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Desert Lion Conservation Project

The Desert Lion Conservation Project was started by P Stander in 1998. He worked for the Ministry of Environment and Tourism for 23 years, studying the ecology of large carnivores, and in 1996 became the Carnivore Coordinator. He completed his Ph.D. at the University of Cambridge in 1994, and his thesis on the evolution of sociality in felids, was awarded the T.H. Huxley Prize by the London Zoological Society.

Namibia is located to the North-West of South Africa, and was formerly known as South West Africa. Namibia is a very dry country, with large areas of desert or semi-desert, but despite this Namibia supports a wide variety of animal life, including the famous desert elephants, the only free ranging population of Black Rhino (everywhere else in the world, Black Rhino are only found inside protected areas such as national parks), as well as the largest population of Cheetah remaining in the world. Namibia is also home to Lion, Leopard, Caracal, Brown Hyena, Spotted Hyena, African Wild Cats, as well as lots of other animal species e.g. Zebra, Giraffe, Springbok, Wildebeest, and much more.

Namibia is one of the few African countries to support six species of large carnivores – Lion, Leopard, Cheetah, Spotted Hyena, Brown Hyena and Wild Dogs are all found wild in Namibia.

Namibia supports a unique population of desert-adapted lions that survive in the harsh Namib Desert. The desert-adapted lions exhibit unique behaviour and habits, observed nowhere else in Africa. They are a prominent feature in Namibia and is highly valued, both aesthetically and financially, by the growing tourism industry. Namibia has received international recognition (e.g. CITES) for successful conservation efforts, such as the communal conservancy program, that led to significant increases in wildlife numbers, especially in the arid areas. With the growing wildlife populations the conflict between lions and the local people has intensified as lions are killing livestock more regularly. In protection of their livestock, farmers often shoot, trap, or poison lions. These local communities bear the costs of living with lions, but do not share equally in the benefits from tourism, and they receive little assistance in managing conflicts. If local conservancies can receive direct financial benefits from lions through organised and controlled eco-tourism then occasional livestock losses could arguably be tolerated.

This project, “Conserving Namibia’s desert lions through eco-tourism” will, firstly, collect baseline data on the ecology of the lion population, and secondly, collaborate with local communal conservancies in developing specialised “lion photographic safaris” as a form of non-consumptive utilisation. The communal conservancies will then be in a position to implement photographic safaris to generate direct benefits from the uniquely adapted lions that live in the local area.

The key aims of the project are:

  1. Collect baseline ecological data on the population dynamics, behaviour, and movements of lions.
  2. Monitor the key ecological & biological parameters of the desert lion population.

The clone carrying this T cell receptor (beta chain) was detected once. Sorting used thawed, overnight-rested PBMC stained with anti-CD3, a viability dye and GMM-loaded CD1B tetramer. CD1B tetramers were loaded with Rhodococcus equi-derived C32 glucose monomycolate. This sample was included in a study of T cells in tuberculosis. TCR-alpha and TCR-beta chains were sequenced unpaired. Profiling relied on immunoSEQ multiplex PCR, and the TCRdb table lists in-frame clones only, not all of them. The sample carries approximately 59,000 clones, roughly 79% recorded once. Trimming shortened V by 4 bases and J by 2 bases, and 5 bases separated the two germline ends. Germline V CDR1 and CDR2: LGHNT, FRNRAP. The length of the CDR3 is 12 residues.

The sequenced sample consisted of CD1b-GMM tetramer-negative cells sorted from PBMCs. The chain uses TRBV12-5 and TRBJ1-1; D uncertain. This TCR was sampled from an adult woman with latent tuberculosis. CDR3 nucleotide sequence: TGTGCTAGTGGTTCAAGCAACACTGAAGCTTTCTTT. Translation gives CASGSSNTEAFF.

3. Monitor the frequency & impact of conflicts between people and lions.
  4. Develop & implement human-lion conflict management plans at local community level.
  5. Develop & promote specialised lion eco-safaris and other forms of sustainable utilisation.
  6. Collaborate with Government, local communities, and NGO’s to further lion conservation.
  7. Make important information available to the world, through publication and the Internet.

Intensive research into the ecology of this lion population was initiated in mid 1999. All adult and sub-adult lions are captured and marked with radio collars. Marked lions are radio-tracked twice per month with the use of a light aircraft, as the only effective method in the inhospitable terrain. Aerial tracking is followed by ground observations to record habitat preferences, movements and basic behaviour ecology. During the first 12 months lions were located on 344 occasions and we learnt that their movements and grouping patterns are predictable. They remain in sub-groups of between 4 and 10 lions for extended periods and spend most of their time in riverbeds (49%) and at springs (18%). Even though home ranges are large (720 – 3535 km2) they concentrate their movements in small areas, especially around springs and dry riverbeds, moving from one concentration area to another. Experiments are being designed to develop and test the reliability of finding and observing lions in the unique habitat by the local conservancies, without the use of specialised techniques, such as an aircraft. These experiments will be directed at developing a protocol for the implementation of organised photographic safaris. A sound understanding of the habits and behaviour of the lions, acquired through the intensive research project, will enable us to develop cost-effective procedures for locating and viewing lions by predicting movements and habitat preferences.

The success of this project depends on:

  1. Sound knowledge of the behaviour ecology of the lions, acquired through intensive and specialised research.
  2. A well developed and tested tourism package that is based on cost-effective, practical and reliable techniques.
  3. Extensive involvement and training of the local communal conservancies, where they will retain ownership over the tourism activities and derive direct benefits.

For further information on the Desert lion project, you can visit their website: www.desertlion.info/dlion.html

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